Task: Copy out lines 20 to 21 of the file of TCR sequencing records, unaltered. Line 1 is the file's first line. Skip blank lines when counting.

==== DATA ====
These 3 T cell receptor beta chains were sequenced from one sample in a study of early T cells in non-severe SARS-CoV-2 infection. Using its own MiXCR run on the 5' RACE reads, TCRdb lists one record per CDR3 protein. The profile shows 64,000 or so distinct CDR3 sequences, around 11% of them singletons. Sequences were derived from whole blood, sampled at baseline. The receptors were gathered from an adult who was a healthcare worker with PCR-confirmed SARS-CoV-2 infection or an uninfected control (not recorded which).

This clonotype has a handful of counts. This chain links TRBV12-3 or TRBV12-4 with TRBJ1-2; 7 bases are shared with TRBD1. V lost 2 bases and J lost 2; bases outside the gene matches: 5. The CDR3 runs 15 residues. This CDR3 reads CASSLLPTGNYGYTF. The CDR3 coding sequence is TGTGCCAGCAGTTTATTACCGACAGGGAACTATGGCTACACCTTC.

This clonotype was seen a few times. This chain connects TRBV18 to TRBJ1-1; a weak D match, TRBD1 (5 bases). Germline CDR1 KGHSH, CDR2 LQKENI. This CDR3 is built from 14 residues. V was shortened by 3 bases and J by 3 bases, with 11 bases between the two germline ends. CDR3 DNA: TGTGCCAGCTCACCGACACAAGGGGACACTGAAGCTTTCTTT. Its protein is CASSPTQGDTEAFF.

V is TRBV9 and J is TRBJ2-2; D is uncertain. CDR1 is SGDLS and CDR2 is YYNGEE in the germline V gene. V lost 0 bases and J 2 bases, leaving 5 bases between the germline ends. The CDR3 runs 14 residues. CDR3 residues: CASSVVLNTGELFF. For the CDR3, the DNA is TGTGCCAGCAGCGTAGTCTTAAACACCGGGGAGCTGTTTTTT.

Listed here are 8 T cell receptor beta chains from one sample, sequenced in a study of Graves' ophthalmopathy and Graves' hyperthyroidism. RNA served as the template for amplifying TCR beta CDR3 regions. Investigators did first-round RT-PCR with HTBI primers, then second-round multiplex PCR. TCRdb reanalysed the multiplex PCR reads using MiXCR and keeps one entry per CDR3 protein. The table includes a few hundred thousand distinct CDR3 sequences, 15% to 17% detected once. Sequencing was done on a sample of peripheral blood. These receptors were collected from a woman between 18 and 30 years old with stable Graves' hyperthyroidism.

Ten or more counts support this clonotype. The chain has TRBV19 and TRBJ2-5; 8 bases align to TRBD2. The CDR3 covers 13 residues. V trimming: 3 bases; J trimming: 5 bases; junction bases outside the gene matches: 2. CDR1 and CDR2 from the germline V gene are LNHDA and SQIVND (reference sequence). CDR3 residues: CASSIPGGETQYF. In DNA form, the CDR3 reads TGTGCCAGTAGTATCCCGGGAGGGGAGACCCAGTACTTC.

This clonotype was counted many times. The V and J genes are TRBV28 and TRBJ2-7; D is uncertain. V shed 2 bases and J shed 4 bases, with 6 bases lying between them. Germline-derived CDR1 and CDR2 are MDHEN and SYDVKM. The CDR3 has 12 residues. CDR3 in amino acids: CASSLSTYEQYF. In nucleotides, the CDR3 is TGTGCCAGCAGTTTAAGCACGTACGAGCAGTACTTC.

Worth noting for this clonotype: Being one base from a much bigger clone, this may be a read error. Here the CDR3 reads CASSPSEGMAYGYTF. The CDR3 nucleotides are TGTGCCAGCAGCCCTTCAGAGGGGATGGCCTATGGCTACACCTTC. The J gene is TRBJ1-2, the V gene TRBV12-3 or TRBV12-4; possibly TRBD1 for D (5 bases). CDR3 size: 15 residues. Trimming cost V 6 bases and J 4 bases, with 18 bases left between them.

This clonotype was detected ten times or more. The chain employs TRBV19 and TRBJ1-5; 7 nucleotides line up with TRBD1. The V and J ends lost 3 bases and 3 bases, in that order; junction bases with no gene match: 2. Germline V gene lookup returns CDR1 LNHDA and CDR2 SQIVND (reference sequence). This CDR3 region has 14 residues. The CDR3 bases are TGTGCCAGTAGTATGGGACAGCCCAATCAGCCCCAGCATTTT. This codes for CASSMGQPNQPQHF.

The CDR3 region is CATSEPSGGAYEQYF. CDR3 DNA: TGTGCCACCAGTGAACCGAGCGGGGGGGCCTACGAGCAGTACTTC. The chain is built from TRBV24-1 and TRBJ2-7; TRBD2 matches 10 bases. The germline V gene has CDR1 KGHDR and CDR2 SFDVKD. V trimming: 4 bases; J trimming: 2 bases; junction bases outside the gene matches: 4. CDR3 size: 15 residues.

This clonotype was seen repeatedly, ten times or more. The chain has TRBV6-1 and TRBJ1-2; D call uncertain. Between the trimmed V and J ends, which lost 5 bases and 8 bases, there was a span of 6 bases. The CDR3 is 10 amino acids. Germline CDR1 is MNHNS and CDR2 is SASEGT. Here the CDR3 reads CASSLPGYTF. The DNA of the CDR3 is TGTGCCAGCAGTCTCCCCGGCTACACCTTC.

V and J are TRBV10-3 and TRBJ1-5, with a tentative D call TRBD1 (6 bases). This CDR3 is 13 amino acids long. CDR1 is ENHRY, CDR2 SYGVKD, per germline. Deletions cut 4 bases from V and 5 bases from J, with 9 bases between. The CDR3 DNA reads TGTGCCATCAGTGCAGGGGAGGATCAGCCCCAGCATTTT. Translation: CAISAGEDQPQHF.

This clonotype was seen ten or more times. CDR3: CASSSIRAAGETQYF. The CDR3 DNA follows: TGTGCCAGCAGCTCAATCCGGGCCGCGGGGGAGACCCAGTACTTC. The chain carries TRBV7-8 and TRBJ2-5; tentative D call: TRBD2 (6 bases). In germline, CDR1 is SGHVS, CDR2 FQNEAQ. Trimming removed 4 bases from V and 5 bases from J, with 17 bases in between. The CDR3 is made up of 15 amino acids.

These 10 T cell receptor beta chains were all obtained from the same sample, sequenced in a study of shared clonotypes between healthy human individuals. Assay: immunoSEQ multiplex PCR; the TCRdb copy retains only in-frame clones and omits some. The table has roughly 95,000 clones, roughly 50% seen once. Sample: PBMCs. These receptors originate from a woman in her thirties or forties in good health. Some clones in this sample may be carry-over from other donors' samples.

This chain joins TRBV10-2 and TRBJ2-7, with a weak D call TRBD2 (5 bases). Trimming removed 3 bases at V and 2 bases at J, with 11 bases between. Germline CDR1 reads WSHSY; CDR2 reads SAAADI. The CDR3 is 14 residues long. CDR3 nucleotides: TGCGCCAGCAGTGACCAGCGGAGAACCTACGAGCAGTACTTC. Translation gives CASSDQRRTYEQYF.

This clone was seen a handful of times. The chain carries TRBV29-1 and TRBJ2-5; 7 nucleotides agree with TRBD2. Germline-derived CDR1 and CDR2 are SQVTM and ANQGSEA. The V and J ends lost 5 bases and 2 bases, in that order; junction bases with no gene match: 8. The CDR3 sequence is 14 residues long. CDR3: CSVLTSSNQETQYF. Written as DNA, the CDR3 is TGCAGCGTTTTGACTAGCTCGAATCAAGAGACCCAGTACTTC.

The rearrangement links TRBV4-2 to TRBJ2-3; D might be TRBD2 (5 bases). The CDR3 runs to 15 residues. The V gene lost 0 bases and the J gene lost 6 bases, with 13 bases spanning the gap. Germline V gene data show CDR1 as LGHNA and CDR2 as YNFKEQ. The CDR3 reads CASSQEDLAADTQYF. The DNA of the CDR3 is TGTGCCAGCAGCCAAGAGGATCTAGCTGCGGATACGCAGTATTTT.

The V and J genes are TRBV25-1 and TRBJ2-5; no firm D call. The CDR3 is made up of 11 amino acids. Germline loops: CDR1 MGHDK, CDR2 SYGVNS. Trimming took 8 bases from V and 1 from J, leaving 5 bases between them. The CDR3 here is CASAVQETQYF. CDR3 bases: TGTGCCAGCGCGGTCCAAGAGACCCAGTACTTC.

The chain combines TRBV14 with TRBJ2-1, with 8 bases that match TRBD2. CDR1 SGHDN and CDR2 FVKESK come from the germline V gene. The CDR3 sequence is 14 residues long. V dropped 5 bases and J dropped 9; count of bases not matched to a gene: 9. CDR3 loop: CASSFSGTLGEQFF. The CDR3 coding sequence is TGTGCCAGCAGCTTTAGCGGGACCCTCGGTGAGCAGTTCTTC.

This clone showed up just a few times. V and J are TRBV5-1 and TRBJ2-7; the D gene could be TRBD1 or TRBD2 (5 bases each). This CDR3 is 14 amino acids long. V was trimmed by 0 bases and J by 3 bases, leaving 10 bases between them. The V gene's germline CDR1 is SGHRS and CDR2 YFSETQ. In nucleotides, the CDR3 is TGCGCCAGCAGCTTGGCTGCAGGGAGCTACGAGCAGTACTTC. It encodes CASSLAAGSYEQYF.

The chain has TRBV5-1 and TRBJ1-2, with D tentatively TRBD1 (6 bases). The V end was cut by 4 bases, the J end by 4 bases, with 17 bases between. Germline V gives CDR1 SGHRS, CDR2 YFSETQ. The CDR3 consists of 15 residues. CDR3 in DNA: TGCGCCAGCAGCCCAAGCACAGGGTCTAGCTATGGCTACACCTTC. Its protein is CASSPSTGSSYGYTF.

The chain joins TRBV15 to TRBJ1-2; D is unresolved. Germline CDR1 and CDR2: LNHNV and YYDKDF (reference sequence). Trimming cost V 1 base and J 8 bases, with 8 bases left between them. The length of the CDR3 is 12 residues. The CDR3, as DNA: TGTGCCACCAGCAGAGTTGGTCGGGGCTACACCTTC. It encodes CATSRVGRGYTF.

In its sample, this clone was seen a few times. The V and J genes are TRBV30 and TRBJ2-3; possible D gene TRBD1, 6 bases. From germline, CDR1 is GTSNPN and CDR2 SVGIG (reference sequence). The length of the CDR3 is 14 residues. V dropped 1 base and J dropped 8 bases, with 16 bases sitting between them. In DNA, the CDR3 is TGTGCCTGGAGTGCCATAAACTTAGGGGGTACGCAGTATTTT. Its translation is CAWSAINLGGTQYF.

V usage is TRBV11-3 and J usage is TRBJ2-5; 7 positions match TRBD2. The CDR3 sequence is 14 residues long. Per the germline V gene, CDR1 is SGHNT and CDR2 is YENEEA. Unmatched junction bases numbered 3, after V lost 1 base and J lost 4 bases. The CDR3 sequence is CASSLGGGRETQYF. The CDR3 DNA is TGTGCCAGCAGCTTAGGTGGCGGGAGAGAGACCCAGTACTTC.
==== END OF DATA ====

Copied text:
This clone showed up just a few times. V and J are TRBV5-1 and TRBJ2-7; the D gene could be TRBD1 or TRBD2 (5 bases each). This CDR3 is 14 amino acids long. V was trimmed by 0 bases and J by 3 bases, leaving 10 bases between them. The V gene's germline CDR1 is SGHRS and CDR2 YFSETQ. In nucleotides, the CDR3 is TGCGCCAGCAGCTTGGCTGCAGGGAGCTACGAGCAGTACTTC. It encodes CASSLAAGSYEQYF.

The chain has TRBV5-1 and TRBJ1-2, with D tentatively TRBD1 (6 bases). The V end was cut by 4 bases, the J end by 4 bases, with 17 bases between. Germline V gives CDR1 SGHRS, CDR2 YFSETQ. The CDR3 consists of 15 residues. CDR3 in DNA: TGCGCCAGCAGCCCAAGCACAGGGTCTAGCTATGGCTACACCTTC. Its protein is CASSPSTGSSYGYTF.